In all, I found this book hard going and it didn't live up to its reputation. The story was disjointed, the writing style downright weird (surreal?) in places and firmly centred in the mind of Bleichart who veered from loyal partner, to a man dreaming of sex with a cadaver, to brutal cop, to corrupt cop to good cop. I like noir, but it has to be well written.
The book began to hook me in the last quarter and it became fascinating as the lurid plot spun itself out to its most gruesome, revealing practically nobody to be free of implication in the corruption of that era. However, it all came far too late for me. Three stars and I'm being generous.
 
He is more interested in the setting (LA), the times (just after the war) and the police officers and their lives, than the murder or the victim. Unfortunately, I could have cared less.

Because it is set so long ago there is a lot of nasty stuff about race, ethnicity, religion, and women. Normally I don't judge works set in the past with modern mores, but since the book wasn't good, the nasty stuff really rankled.

Finally his mother was murdered when he was a kid, and he dumped a lot of personal stuff in the book. He uses the author's note at the end to go on about him, and his murdered mother. Very little about the Black Dahlia. In this type of book I like to know what was real, what was changed, added or deleted. Also how he came up with his theory and how likely it is accurate. No such luck, its all about him. What a wallow.
 

» Add other authors (17 possible)

Author nameRoleType of authorWork?Status
James Ellroyprimary authorall editionscalculated
Lorenzin, LucianoTranslatorsecondary authorsome editionsconfirmed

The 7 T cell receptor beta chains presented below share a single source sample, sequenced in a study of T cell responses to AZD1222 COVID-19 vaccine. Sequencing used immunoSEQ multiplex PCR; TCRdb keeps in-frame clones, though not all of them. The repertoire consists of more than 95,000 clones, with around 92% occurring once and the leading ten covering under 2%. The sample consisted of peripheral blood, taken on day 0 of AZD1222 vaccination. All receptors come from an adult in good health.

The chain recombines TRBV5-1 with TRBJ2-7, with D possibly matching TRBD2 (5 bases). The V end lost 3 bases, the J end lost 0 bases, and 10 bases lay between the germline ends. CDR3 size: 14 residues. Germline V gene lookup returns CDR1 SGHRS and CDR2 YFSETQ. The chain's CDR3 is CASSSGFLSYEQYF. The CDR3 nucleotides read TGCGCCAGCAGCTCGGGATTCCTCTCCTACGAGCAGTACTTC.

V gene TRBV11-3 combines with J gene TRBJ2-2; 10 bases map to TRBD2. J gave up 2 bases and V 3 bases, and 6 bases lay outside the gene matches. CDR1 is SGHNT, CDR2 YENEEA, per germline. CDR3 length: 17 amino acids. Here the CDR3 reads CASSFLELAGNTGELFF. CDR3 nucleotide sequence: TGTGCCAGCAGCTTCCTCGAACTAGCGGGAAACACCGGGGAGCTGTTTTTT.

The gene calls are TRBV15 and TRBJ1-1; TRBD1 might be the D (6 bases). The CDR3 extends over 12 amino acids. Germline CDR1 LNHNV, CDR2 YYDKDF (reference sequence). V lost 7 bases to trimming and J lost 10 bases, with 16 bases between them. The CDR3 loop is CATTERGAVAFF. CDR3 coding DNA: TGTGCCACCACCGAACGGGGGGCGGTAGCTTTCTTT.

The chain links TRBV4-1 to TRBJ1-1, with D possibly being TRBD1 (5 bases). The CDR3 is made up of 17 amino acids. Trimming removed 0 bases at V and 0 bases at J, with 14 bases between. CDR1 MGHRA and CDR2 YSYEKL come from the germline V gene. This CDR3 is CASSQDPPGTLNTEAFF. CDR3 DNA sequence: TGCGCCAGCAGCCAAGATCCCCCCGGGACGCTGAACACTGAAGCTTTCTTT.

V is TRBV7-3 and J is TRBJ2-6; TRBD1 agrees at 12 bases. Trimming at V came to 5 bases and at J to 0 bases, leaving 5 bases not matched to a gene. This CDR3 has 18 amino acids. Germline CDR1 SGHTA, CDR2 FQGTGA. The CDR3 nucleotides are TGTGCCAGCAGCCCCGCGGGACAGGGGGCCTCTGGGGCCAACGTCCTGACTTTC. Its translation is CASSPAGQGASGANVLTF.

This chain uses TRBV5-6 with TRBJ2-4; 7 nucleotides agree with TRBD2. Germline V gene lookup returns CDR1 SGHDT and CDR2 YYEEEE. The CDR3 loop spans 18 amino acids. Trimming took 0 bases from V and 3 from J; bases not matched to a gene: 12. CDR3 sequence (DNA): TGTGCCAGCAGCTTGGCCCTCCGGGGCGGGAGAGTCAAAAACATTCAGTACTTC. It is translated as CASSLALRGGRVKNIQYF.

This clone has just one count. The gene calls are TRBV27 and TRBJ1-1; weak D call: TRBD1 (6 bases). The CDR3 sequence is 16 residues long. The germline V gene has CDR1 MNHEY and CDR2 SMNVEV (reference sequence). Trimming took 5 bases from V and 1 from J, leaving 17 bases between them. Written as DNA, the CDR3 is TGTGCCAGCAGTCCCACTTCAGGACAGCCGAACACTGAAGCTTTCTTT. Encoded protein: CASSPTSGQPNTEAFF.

Mutarelli, LourençoCover artistsecondary authorsome editionsconfirmed
Peringer, StephenCover artistsecondary authorsome editionsconfirmed
Vlek, RonaldTranslatorsecondary authorsome editionsconfirmed
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Epigraph
Now I fold you down, my drunkard, my navigator, My first lost keeper, to love or look at later.
- Anne Sexton
Dedication
To Geneva Hilliker Ellroy 1915-1958
Mother:
Twenty-nine years later, this valediction in blood
First words
I never knew her in life.
Quotations
This has been going on since Mae West was a virgin.
Last words
(Click to show. Warning: May contain spoilers.)
Disambiguation notice
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Information from the Italian Common Knowledge. Edit to localize it to your language.
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Information from the Italian Common Knowledge. Edit to localize it to your language.

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Amazon.com Product Description (ISBN 0446698873, Paperback)

On January 15, 1947, the torture-ravished body of a beautiful young woman is found in a Los Angeles vacant lot. The victim makes headlines as the Black Dahlia-and so begins the greatest manhunt in California history.Caught up in the investigation are Bucky Bleichert and Lee Blanchard: Warrants Squad cops, friends, and rivals in love with the same woman. But both are obsessed with the Dahlia-driven by dark needs to know everything about her past, to capture her killer, to possess the woman even in death. Their quest will take them on a hellish journey through the underbelly of postwar Hollywood, to the core of the dead girl's twisted life, past the extremes of their own psyches-into a region of total madness.

(retrieved from Amazon Thu, 12 Mar 2015 18:11:06 -0400)

(see all 5 descriptions)

The murder of a beautiful young woman in 1947 Los Angeles sparks an investigation in which Bucky Bleichert, Lee Blanchard, L.A.P.D. Warrants Squad cops, ex-boxers, friends, and adversaries become obsessed by the case.

» see all 13 descriptions